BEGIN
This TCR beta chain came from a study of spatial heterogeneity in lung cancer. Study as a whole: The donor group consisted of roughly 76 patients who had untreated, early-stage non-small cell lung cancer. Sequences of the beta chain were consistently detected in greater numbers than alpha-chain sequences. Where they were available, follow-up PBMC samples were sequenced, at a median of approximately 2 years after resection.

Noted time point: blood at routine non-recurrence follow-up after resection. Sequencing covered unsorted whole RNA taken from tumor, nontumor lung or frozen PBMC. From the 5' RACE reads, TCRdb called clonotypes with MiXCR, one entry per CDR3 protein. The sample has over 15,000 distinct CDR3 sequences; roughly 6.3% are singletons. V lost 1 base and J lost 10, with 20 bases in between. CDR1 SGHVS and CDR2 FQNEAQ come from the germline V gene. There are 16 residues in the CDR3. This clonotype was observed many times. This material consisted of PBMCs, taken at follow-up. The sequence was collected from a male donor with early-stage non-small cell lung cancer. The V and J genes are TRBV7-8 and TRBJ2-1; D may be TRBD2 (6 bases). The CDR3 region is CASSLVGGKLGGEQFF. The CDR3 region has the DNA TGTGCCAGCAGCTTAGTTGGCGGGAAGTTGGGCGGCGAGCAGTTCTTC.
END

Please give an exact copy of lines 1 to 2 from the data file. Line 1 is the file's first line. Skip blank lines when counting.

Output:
This TCR beta chain came from a study of spatial heterogeneity in lung cancer. Study as a whole: The donor group consisted of roughly 76 patients who had untreated, early-stage non-small cell lung cancer. Sequences of the beta chain were consistently detected in greater numbers than alpha-chain sequences. Where they were available, follow-up PBMC samples were sequenced, at a median of approximately 2 years after resection.

Noted time point: blood at routine non-recurrence follow-up after resection. Sequencing covered unsorted whole RNA taken from tumor, nontumor lung or frozen PBMC. From the 5' RACE reads, TCRdb called clonotypes with MiXCR, one entry per CDR3 protein. The sample has over 15,000 distinct CDR3 sequences; roughly 6.3% are singletons. V lost 1 base and J lost 10, with 20 bases in between. CDR1 SGHVS and CDR2 FQNEAQ come from the germline V gene. There are 16 residues in the CDR3. This clonotype was observed many times. This material consisted of PBMCs, taken at follow-up. The sequence was collected from a male donor with early-stage non-small cell lung cancer. The V and J genes are TRBV7-8 and TRBJ2-1; D may be TRBD2 (6 bases). The CDR3 region is CASSLVGGKLGGEQFF. The CDR3 region has the DNA TGTGCCAGCAGCTTAGTTGGCGGGAAGTTGGGCGGCGAGCAGTTCTTC.